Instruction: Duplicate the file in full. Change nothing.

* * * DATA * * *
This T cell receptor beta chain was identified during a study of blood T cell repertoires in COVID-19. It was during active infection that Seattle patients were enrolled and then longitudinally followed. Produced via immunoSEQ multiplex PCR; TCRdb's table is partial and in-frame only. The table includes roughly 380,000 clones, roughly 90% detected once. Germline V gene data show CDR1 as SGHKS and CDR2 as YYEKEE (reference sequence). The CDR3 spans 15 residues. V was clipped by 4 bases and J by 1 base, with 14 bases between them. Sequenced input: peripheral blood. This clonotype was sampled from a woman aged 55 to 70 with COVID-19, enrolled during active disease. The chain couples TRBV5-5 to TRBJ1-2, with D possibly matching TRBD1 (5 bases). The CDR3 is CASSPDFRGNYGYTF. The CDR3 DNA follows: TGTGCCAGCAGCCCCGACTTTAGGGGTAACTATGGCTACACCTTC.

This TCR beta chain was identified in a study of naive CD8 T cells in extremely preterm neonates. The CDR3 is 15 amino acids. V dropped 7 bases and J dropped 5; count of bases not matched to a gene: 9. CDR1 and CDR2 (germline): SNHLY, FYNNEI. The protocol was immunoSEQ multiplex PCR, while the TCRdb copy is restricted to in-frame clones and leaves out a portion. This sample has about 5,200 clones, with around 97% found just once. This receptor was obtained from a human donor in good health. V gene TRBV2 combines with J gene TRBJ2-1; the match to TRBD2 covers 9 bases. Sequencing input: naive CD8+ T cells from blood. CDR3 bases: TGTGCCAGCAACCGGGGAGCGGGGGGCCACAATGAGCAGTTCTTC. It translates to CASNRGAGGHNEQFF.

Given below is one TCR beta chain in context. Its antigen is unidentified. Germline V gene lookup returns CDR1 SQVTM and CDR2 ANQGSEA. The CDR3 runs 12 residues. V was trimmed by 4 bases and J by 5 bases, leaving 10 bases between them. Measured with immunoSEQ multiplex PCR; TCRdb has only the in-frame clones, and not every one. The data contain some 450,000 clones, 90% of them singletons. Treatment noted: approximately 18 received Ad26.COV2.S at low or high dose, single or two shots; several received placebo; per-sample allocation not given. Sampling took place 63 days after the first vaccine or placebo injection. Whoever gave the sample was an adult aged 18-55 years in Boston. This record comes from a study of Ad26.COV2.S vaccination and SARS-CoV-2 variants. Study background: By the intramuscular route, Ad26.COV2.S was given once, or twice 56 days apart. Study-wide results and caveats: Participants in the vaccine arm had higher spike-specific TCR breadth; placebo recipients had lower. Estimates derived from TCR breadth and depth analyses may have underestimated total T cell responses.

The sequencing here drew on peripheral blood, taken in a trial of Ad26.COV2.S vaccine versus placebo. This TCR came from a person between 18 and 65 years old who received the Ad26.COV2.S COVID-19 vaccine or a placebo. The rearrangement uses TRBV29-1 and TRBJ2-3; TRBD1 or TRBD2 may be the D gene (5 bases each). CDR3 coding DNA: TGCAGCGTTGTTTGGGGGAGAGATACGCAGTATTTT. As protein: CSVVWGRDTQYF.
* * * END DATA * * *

This T cell receptor beta chain was identified during a study of blood T cell repertoires in COVID-19. It was during active infection that Seattle patients were enrolled and then longitudinally followed. Produced via immunoSEQ multiplex PCR; TCRdb's table is partial and in-frame only. The table includes roughly 380,000 clones, roughly 90% detected once. Germline V gene data show CDR1 as SGHKS and CDR2 as YYEKEE (reference sequence). The CDR3 spans 15 residues. V was clipped by 4 bases and J by 1 base, with 14 bases between them. Sequenced input: peripheral blood. This clonotype was sampled from a woman aged 55 to 70 with COVID-19, enrolled during active disease. The chain couples TRBV5-5 to TRBJ1-2, with D possibly matching TRBD1 (5 bases). The CDR3 is CASSPDFRGNYGYTF. The CDR3 DNA follows: TGTGCCAGCAGCCCCGACTTTAGGGGTAACTATGGCTACACCTTC.

This TCR beta chain was identified in a study of naive CD8 T cells in extremely preterm neonates. The CDR3 is 15 amino acids. V dropped 7 bases and J dropped 5; count of bases not matched to a gene: 9. CDR1 and CDR2 (germline): SNHLY, FYNNEI. The protocol was immunoSEQ multiplex PCR, while the TCRdb copy is restricted to in-frame clones and leaves out a portion. This sample has about 5,200 clones, with around 97% found just once. This receptor was obtained from a human donor in good health. V gene TRBV2 combines with J gene TRBJ2-1; the match to TRBD2 covers 9 bases. Sequencing input: naive CD8+ T cells from blood. CDR3 bases: TGTGCCAGCAACCGGGGAGCGGGGGGCCACAATGAGCAGTTCTTC. It translates to CASNRGAGGHNEQFF.

Given below is one TCR beta chain in context. Its antigen is unidentified. Germline V gene lookup returns CDR1 SQVTM and CDR2 ANQGSEA. The CDR3 runs 12 residues. V was trimmed by 4 bases and J by 5 bases, leaving 10 bases between them. Measured with immunoSEQ multiplex PCR; TCRdb has only the in-frame clones, and not every one. The data contain some 450,000 clones, 90% of them singletons. Treatment noted: approximately 18 received Ad26.COV2.S at low or high dose, single or two shots; several received placebo; per-sample allocation not given. Sampling took place 63 days after the first vaccine or placebo injection. Whoever gave the sample was an adult aged 18-55 years in Boston. This record comes from a study of Ad26.COV2.S vaccination and SARS-CoV-2 variants. Study background: By the intramuscular route, Ad26.COV2.S was given once, or twice 56 days apart. Study-wide results and caveats: Participants in the vaccine arm had higher spike-specific TCR breadth; placebo recipients had lower. Estimates derived from TCR breadth and depth analyses may have underestimated total T cell responses.

The sequencing here drew on peripheral blood, taken in a trial of Ad26.COV2.S vaccine versus placebo. This TCR came from a person between 18 and 65 years old who received the Ad26.COV2.S COVID-19 vaccine or a placebo. The rearrangement uses TRBV29-1 and TRBJ2-3; TRBD1 or TRBD2 may be the D gene (5 bases each). CDR3 coding DNA: TGCAGCGTTGTTTGGGGGAGAGATACGCAGTATTTT. As protein: CSVVWGRDTQYF.